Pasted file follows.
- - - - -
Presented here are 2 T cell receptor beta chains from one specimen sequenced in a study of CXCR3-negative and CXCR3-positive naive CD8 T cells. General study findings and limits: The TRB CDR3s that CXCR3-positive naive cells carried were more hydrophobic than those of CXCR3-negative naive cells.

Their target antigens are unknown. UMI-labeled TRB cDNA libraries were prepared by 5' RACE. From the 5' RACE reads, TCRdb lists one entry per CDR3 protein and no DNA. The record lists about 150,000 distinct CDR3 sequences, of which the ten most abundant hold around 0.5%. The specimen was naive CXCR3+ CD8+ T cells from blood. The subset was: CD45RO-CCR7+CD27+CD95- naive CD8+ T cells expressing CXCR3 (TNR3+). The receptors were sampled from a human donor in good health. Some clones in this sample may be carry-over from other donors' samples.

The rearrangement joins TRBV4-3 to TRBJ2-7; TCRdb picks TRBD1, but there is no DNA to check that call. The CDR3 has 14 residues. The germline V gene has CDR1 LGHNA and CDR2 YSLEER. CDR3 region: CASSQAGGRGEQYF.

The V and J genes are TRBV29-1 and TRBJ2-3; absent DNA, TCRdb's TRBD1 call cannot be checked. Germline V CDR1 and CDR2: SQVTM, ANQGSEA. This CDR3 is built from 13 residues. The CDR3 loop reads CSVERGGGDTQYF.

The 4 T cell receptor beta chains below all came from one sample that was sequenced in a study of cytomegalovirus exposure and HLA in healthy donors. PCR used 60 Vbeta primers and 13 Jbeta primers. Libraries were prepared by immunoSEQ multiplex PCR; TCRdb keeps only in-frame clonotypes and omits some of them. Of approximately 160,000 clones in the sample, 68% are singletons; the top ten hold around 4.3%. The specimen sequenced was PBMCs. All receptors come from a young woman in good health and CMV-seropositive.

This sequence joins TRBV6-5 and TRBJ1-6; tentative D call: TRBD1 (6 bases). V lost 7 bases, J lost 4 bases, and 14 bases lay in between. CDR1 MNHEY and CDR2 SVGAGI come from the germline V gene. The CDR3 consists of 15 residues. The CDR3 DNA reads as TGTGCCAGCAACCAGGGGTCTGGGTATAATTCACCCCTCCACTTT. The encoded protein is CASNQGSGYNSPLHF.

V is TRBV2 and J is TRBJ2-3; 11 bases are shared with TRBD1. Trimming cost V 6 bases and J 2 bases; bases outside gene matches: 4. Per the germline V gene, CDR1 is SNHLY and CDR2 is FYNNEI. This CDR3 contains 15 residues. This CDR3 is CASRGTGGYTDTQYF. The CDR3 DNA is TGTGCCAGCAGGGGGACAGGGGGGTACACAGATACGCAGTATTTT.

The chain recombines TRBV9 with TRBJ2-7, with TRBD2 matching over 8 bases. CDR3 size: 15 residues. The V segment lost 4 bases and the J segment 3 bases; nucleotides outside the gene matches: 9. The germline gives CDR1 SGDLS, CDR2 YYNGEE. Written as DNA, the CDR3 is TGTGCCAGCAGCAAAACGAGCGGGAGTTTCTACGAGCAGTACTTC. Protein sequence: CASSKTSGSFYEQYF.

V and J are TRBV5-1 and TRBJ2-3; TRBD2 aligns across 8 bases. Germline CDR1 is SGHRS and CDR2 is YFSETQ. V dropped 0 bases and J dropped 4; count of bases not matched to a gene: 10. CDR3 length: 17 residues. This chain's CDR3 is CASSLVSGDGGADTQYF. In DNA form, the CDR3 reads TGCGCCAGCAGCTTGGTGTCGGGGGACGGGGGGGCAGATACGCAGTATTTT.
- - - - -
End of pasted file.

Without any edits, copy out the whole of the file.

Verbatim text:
Presented here are 2 T cell receptor beta chains from one specimen sequenced in a study of CXCR3-negative and CXCR3-positive naive CD8 T cells. General study findings and limits: The TRB CDR3s that CXCR3-positive naive cells carried were more hydrophobic than those of CXCR3-negative naive cells.

Their target antigens are unknown. UMI-labeled TRB cDNA libraries were prepared by 5' RACE. From the 5' RACE reads, TCRdb lists one entry per CDR3 protein and no DNA. The record lists about 150,000 distinct CDR3 sequences, of which the ten most abundant hold around 0.5%. The specimen was naive CXCR3+ CD8+ T cells from blood. The subset was: CD45RO-CCR7+CD27+CD95- naive CD8+ T cells expressing CXCR3 (TNR3+). The receptors were sampled from a human donor in good health. Some clones in this sample may be carry-over from other donors' samples.

The rearrangement joins TRBV4-3 to TRBJ2-7; TCRdb picks TRBD1, but there is no DNA to check that call. The CDR3 has 14 residues. The germline V gene has CDR1 LGHNA and CDR2 YSLEER. CDR3 region: CASSQAGGRGEQYF.

The V and J genes are TRBV29-1 and TRBJ2-3; absent DNA, TCRdb's TRBD1 call cannot be checked. Germline V CDR1 and CDR2: SQVTM, ANQGSEA. This CDR3 is built from 13 residues. The CDR3 loop reads CSVERGGGDTQYF.

The 4 T cell receptor beta chains below all came from one sample that was sequenced in a study of cytomegalovirus exposure and HLA in healthy donors. PCR used 60 Vbeta primers and 13 Jbeta primers. Libraries were prepared by immunoSEQ multiplex PCR; TCRdb keeps only in-frame clonotypes and omits some of them. Of approximately 160,000 clones in the sample, 68% are singletons; the top ten hold around 4.3%. The specimen sequenced was PBMCs. All receptors come from a young woman in good health and CMV-seropositive.

This sequence joins TRBV6-5 and TRBJ1-6; tentative D call: TRBD1 (6 bases). V lost 7 bases, J lost 4 bases, and 14 bases lay in between. CDR1 MNHEY and CDR2 SVGAGI come from the germline V gene. The CDR3 consists of 15 residues. The CDR3 DNA reads as TGTGCCAGCAACCAGGGGTCTGGGTATAATTCACCCCTCCACTTT. The encoded protein is CASNQGSGYNSPLHF.

V is TRBV2 and J is TRBJ2-3; 11 bases are shared with TRBD1. Trimming cost V 6 bases and J 2 bases; bases outside gene matches: 4. Per the germline V gene, CDR1 is SNHLY and CDR2 is FYNNEI. This CDR3 contains 15 residues. This CDR3 is CASRGTGGYTDTQYF. The CDR3 DNA is TGTGCCAGCAGGGGGACAGGGGGGTACACAGATACGCAGTATTTT.

The chain recombines TRBV9 with TRBJ2-7, with TRBD2 matching over 8 bases. CDR3 size: 15 residues. The V segment lost 4 bases and the J segment 3 bases; nucleotides outside the gene matches: 9. The germline gives CDR1 SGDLS, CDR2 YYNGEE. Written as DNA, the CDR3 is TGTGCCAGCAGCAAAACGAGCGGGAGTTTCTACGAGCAGTACTTC. Protein sequence: CASSKTSGSFYEQYF.

V and J are TRBV5-1 and TRBJ2-3; TRBD2 aligns across 8 bases. Germline CDR1 is SGHRS and CDR2 is YFSETQ. V dropped 0 bases and J dropped 4; count of bases not matched to a gene: 10. CDR3 length: 17 residues. This chain's CDR3 is CASSLVSGDGGADTQYF. In DNA form, the CDR3 reads TGCGCCAGCAGCTTGGTGTCGGGGGACGGGGGGGCAGATACGCAGTATTTT.